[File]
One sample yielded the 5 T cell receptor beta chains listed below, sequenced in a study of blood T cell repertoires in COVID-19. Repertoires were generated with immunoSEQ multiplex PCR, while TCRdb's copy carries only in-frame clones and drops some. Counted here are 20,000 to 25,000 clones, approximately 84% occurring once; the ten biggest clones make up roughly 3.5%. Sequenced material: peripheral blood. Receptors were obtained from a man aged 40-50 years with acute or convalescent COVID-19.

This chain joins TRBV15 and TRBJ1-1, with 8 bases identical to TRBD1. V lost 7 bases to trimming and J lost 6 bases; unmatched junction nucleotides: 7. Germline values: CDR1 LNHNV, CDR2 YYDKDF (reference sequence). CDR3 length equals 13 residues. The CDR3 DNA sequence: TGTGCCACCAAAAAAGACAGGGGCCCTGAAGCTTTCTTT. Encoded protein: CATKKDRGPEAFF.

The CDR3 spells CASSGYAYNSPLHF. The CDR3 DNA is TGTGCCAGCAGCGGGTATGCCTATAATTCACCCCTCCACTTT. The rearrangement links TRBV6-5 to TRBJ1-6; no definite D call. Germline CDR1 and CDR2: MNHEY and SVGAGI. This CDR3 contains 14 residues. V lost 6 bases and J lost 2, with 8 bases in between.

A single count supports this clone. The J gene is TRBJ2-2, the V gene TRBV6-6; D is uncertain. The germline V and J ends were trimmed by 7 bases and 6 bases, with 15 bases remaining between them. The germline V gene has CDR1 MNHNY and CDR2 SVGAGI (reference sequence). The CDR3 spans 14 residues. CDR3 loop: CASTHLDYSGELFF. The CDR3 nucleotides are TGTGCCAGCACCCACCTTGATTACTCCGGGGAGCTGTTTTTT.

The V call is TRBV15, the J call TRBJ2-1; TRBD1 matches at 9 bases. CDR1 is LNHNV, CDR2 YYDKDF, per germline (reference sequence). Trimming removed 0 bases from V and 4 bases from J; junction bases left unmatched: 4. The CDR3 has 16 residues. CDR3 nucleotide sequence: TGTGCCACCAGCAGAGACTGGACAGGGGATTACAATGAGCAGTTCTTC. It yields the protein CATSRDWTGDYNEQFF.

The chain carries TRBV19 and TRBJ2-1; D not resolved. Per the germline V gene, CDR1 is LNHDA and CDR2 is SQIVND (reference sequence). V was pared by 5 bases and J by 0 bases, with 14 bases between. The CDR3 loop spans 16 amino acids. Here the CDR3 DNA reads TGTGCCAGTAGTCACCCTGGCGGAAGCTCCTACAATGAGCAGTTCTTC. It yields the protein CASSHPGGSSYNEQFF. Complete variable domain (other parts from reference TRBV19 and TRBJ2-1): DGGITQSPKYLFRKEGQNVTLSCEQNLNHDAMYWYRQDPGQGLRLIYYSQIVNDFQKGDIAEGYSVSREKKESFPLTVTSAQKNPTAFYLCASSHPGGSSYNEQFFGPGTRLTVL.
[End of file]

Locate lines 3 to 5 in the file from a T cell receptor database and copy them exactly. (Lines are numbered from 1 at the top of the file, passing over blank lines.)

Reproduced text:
The CDR3 spells CASSGYAYNSPLHF. The CDR3 DNA is TGTGCCAGCAGCGGGTATGCCTATAATTCACCCCTCCACTTT. The rearrangement links TRBV6-5 to TRBJ1-6; no definite D call. Germline CDR1 and CDR2: MNHEY and SVGAGI. This CDR3 contains 14 residues. V lost 6 bases and J lost 2, with 8 bases in between.

A single count supports this clone. The J gene is TRBJ2-2, the V gene TRBV6-6; D is uncertain. The germline V and J ends were trimmed by 7 bases and 6 bases, with 15 bases remaining between them. The germline V gene has CDR1 MNHNY and CDR2 SVGAGI (reference sequence). The CDR3 spans 14 residues. CDR3 loop: CASTHLDYSGELFF. The CDR3 nucleotides are TGTGCCAGCACCCACCTTGATTACTCCGGGGAGCTGTTTTTT.

The V call is TRBV15, the J call TRBJ2-1; TRBD1 matches at 9 bases. CDR1 is LNHNV, CDR2 YYDKDF, per germline (reference sequence). Trimming removed 0 bases from V and 4 bases from J; junction bases left unmatched: 4. The CDR3 has 16 residues. CDR3 nucleotide sequence: TGTGCCACCAGCAGAGACTGGACAGGGGATTACAATGAGCAGTTCTTC. It yields the protein CATSRDWTGDYNEQFF.